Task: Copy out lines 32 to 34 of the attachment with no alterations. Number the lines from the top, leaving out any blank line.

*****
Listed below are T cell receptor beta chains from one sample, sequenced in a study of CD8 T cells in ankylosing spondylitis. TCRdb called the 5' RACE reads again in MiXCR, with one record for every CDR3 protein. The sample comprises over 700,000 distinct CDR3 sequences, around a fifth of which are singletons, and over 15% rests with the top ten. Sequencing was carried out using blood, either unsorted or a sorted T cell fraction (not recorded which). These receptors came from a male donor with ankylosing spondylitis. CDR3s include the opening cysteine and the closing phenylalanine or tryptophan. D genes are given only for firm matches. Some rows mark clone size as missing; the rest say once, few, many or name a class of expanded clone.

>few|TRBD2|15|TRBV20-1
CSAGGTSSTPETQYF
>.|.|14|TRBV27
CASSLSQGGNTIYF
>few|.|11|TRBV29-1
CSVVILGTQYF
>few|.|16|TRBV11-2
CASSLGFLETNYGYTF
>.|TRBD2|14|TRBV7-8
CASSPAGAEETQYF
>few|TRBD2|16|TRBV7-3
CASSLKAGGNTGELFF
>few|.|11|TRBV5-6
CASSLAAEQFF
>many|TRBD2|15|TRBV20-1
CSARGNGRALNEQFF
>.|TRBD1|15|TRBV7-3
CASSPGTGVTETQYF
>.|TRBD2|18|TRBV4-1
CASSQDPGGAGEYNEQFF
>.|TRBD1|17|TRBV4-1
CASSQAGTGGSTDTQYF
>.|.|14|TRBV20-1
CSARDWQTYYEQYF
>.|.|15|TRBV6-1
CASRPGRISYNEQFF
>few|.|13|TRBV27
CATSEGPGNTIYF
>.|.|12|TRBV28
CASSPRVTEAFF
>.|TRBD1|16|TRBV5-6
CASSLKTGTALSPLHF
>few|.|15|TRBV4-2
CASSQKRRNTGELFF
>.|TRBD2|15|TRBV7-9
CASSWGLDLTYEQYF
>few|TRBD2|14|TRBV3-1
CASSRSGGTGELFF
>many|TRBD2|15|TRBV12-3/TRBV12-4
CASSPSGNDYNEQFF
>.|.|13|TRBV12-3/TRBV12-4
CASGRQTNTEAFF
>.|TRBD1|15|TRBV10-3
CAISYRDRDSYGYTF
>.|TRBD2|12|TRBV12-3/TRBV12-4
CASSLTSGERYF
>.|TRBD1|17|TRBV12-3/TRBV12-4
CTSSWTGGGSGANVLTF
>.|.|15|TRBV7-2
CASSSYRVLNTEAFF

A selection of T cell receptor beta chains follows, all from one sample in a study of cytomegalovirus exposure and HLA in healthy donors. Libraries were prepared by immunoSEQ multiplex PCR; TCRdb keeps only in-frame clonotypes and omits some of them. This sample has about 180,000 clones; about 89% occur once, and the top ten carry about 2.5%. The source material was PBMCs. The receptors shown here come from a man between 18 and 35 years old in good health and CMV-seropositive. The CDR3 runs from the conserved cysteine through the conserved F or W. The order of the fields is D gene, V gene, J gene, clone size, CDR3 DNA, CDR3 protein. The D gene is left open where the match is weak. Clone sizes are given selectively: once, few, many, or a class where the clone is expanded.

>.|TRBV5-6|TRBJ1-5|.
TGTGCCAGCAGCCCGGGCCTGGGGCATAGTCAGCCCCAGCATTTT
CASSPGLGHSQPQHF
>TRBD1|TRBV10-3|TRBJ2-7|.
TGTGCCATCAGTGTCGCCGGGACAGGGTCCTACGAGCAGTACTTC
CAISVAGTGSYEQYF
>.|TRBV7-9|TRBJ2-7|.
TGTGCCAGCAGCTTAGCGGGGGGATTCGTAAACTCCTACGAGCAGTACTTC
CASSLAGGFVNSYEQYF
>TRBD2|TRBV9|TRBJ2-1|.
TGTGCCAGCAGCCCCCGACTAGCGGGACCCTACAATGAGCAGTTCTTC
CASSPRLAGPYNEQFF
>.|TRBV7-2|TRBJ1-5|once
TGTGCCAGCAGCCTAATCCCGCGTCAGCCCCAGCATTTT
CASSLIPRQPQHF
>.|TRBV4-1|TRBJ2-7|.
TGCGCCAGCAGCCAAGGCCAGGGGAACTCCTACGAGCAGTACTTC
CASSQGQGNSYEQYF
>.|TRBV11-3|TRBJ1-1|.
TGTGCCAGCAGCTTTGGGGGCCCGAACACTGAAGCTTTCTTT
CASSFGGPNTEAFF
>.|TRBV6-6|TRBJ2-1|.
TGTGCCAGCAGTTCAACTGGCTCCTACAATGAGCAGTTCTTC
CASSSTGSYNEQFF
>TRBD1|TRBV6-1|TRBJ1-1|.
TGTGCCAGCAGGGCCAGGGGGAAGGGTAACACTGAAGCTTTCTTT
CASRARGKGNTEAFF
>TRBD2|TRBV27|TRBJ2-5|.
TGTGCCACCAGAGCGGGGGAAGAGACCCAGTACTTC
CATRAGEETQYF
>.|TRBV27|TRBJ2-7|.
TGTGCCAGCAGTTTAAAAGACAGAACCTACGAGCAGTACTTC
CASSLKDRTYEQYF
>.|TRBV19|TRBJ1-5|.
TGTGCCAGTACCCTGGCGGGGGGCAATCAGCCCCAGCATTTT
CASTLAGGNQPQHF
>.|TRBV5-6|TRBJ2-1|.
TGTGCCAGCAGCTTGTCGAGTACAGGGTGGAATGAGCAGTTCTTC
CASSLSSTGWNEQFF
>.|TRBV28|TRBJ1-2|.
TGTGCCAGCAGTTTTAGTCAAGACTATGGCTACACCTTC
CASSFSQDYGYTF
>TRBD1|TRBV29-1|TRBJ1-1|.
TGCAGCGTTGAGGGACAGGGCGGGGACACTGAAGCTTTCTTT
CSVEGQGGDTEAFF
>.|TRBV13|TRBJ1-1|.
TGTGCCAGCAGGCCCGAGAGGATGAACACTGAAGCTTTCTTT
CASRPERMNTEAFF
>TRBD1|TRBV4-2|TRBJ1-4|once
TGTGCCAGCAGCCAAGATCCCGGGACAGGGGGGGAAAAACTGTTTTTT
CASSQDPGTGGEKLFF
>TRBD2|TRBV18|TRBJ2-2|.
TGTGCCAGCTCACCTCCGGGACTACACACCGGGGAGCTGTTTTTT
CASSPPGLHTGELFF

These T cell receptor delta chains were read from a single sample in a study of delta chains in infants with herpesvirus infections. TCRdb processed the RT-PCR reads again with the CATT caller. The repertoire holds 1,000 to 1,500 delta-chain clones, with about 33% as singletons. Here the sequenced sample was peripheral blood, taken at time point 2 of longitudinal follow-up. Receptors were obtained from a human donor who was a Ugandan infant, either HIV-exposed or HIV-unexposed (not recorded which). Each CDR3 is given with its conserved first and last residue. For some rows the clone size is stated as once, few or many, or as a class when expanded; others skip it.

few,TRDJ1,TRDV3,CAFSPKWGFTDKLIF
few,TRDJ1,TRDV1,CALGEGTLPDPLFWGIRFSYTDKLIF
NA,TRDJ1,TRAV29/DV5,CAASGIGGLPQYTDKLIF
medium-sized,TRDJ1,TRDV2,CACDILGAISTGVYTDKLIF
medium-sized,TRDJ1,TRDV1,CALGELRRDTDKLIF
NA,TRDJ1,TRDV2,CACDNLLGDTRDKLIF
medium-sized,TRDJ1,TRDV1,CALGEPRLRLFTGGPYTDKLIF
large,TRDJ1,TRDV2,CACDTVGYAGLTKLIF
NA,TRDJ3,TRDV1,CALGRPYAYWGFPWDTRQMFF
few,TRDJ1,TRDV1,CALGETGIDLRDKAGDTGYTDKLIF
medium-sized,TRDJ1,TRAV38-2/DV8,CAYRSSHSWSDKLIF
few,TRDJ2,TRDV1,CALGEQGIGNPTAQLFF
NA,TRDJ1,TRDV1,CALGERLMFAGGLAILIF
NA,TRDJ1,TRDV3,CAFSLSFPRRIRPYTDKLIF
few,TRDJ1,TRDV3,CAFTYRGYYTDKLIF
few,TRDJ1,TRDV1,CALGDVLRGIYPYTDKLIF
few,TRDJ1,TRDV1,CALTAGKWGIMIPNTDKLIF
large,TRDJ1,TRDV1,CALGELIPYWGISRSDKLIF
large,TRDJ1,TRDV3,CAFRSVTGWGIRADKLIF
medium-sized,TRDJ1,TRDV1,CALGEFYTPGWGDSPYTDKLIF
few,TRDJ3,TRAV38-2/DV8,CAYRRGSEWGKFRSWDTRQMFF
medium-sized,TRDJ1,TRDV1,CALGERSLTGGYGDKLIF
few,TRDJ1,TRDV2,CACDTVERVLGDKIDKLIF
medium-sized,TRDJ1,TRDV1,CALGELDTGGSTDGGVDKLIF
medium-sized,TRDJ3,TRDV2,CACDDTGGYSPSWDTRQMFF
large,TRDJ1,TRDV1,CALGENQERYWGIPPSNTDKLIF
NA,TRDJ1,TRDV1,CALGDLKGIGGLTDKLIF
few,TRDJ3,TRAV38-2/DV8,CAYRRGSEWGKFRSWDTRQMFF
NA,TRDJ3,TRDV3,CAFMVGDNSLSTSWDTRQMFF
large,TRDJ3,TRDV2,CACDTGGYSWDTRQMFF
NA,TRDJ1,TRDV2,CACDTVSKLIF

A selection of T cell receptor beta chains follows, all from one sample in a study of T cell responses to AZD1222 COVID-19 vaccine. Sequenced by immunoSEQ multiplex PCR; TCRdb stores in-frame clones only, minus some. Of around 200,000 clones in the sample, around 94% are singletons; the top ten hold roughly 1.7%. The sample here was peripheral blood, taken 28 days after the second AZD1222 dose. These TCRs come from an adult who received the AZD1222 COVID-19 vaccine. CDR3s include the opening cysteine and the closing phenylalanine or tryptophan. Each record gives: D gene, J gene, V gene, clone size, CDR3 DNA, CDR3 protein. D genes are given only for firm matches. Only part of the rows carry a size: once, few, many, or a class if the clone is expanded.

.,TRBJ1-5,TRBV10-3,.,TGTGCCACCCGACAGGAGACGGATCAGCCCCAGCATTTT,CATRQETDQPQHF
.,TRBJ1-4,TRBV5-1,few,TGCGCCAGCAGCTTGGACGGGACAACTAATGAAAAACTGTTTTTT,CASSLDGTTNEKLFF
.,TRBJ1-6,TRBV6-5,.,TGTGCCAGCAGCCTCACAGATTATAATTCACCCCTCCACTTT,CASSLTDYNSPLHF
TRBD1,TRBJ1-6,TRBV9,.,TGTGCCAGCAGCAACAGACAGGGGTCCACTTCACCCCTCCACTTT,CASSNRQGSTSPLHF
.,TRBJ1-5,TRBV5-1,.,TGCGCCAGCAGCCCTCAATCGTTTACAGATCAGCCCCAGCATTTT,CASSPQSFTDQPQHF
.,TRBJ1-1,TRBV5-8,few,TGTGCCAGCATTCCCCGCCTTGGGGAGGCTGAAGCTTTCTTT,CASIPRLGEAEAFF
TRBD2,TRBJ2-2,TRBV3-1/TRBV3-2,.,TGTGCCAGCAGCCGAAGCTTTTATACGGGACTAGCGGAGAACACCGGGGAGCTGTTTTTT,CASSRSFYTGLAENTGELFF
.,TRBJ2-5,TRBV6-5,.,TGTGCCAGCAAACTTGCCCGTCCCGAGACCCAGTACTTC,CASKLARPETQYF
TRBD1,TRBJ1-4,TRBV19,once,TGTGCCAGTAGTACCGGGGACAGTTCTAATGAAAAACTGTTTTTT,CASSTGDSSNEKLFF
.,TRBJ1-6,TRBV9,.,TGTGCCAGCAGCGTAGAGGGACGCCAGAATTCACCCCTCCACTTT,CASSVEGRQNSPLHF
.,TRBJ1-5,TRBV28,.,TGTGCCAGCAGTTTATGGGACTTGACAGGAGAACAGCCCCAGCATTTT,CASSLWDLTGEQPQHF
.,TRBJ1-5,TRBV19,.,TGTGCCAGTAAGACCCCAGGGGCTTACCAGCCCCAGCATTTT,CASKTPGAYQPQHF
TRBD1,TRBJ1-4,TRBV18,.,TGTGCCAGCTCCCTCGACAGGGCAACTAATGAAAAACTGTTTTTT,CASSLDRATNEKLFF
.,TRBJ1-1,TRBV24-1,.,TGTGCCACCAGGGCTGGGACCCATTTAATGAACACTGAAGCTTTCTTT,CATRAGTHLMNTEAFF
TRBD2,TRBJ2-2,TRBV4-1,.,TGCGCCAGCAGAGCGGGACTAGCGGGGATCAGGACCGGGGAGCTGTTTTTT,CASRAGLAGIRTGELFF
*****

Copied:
>.|TRBD1|16|TRBV5-6
CASSLKTGTALSPLHF
>few|.|15|TRBV4-2